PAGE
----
If the author believes that certain articles or texts should be read in their entirety by the reader, then he or she might include a list of suggested reading. The order may be alphabetical or thematic. It should list at least the full title and author of the text being recommended. It may list a link to the article or a way to purchase the book. 

Appendix or Addendum

Additional information about the book might be contained in the appendix, also known as addendum. Updates to information, corrections to earlier material and references for further reading could be found here.  

Notes or End Notes

If there were references in the book marked by a superscript or number in parenthesis, the additional information is found in the end notes section. These are arranged by chapter in the order they appear.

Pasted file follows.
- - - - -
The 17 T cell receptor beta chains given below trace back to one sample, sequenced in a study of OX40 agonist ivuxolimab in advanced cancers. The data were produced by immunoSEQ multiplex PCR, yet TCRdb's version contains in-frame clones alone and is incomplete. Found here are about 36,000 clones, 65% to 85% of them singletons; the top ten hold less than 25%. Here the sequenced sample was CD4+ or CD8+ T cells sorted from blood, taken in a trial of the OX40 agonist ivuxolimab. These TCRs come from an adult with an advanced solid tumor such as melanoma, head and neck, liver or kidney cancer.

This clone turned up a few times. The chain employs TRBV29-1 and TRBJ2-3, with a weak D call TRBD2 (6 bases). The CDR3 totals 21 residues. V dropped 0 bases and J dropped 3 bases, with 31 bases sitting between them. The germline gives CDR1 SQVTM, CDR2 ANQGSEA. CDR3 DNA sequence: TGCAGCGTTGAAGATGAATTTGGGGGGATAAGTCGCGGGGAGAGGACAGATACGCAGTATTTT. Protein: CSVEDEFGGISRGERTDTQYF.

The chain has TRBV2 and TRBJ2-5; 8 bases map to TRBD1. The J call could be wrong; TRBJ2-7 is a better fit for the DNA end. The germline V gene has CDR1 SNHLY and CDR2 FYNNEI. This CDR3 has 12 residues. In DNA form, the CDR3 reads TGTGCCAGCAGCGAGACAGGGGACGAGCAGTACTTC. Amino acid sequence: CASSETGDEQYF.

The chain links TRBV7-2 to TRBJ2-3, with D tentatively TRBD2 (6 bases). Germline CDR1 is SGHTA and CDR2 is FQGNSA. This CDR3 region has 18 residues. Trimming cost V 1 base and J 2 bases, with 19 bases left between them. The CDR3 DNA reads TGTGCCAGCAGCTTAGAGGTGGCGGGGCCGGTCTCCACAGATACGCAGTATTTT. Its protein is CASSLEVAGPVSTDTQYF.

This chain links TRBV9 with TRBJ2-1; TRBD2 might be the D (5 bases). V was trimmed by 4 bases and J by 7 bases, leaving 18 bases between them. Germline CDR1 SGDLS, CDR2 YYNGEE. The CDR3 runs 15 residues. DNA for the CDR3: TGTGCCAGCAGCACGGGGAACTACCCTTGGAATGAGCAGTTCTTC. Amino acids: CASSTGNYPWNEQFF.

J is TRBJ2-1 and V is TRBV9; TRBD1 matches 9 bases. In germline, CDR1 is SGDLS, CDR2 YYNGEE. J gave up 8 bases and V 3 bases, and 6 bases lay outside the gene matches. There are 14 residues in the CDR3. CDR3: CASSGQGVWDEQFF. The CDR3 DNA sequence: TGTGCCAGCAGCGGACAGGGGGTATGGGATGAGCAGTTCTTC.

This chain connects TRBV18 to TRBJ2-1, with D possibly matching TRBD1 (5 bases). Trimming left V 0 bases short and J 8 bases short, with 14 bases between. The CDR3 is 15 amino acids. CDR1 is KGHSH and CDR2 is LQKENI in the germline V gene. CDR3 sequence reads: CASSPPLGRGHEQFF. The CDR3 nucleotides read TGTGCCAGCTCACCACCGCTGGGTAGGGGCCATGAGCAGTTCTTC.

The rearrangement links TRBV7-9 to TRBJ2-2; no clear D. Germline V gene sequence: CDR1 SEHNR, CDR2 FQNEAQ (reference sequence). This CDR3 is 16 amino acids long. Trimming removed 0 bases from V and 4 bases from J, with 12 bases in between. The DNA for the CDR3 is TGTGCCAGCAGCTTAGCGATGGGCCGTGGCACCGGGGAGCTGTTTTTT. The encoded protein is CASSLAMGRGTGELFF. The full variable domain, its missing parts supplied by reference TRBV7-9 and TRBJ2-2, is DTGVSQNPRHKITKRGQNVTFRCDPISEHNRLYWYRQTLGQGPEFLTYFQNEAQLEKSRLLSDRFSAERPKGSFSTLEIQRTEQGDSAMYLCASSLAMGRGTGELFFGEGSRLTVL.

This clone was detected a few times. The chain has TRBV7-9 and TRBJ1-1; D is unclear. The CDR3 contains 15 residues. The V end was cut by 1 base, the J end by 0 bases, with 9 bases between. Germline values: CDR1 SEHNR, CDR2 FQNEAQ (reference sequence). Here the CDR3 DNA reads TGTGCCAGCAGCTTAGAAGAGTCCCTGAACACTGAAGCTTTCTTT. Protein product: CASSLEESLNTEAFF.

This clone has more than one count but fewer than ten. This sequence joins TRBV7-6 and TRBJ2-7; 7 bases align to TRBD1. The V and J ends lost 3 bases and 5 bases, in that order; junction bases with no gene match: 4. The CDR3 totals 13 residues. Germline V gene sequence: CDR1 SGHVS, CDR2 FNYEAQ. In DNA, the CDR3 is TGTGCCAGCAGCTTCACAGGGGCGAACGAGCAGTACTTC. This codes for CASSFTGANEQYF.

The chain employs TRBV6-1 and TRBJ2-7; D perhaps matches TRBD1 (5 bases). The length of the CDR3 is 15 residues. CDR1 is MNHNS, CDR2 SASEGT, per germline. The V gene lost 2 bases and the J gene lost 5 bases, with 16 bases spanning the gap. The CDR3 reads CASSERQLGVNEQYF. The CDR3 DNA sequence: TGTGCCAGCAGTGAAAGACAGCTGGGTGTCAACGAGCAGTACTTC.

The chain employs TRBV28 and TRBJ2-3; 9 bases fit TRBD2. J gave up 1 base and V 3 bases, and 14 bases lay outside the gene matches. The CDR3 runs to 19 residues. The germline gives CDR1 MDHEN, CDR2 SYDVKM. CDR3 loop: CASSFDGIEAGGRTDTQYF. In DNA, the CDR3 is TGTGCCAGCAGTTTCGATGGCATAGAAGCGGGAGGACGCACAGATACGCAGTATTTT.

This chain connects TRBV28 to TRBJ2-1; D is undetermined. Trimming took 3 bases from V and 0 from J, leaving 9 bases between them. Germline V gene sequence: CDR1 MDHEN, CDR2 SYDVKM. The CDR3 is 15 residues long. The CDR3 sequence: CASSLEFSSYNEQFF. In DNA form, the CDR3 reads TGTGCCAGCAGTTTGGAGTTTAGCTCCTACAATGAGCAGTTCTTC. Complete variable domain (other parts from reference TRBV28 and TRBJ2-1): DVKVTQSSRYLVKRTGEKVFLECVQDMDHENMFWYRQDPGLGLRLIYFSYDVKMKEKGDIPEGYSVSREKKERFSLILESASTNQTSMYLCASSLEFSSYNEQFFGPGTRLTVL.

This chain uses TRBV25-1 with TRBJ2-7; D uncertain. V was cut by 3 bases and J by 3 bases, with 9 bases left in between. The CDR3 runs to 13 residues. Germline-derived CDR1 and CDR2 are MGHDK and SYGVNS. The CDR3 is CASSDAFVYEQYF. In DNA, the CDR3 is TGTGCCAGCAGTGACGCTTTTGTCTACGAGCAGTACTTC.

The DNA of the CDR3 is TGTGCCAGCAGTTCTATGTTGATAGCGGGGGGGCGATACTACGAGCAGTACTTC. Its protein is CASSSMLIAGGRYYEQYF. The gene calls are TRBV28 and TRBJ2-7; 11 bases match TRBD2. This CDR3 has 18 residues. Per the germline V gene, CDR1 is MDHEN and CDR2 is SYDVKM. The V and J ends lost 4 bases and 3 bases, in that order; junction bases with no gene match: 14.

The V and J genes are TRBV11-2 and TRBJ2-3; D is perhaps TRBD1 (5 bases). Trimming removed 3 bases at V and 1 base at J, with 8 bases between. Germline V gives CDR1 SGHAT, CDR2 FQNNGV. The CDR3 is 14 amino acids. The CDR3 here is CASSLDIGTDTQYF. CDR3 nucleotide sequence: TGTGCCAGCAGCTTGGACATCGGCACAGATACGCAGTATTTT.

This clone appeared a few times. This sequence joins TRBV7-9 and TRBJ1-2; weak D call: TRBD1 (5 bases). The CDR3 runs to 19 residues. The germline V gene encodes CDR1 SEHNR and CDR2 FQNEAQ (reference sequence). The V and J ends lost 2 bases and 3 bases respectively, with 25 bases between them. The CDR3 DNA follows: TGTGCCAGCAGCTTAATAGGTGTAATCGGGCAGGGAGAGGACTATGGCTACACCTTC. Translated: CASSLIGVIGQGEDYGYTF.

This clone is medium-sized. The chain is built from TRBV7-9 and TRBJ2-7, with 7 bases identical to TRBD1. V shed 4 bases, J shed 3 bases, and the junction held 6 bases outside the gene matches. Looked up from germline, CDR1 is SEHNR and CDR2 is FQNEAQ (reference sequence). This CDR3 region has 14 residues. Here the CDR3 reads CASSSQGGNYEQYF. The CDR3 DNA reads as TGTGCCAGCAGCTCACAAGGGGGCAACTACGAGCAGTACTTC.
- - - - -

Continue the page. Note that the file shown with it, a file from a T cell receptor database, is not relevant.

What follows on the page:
The glossary is a collection of terms from the book. It is sort of like a small dictionary designed specifically for the book that it is in. The words are alphabetized and defined. This section is sometimes called an idioticon, vocabulary or clavis. 


A bibliography can also be called works cited, resources, sources or references. This is a list of books, articles, web sites or other sources that have been consulted in the creation of the book. An annotated bibliography gives publishing information, a text description, and how it is relevant to the book. A bibliography can be alphabetized or organized by theme, topic, or chapter.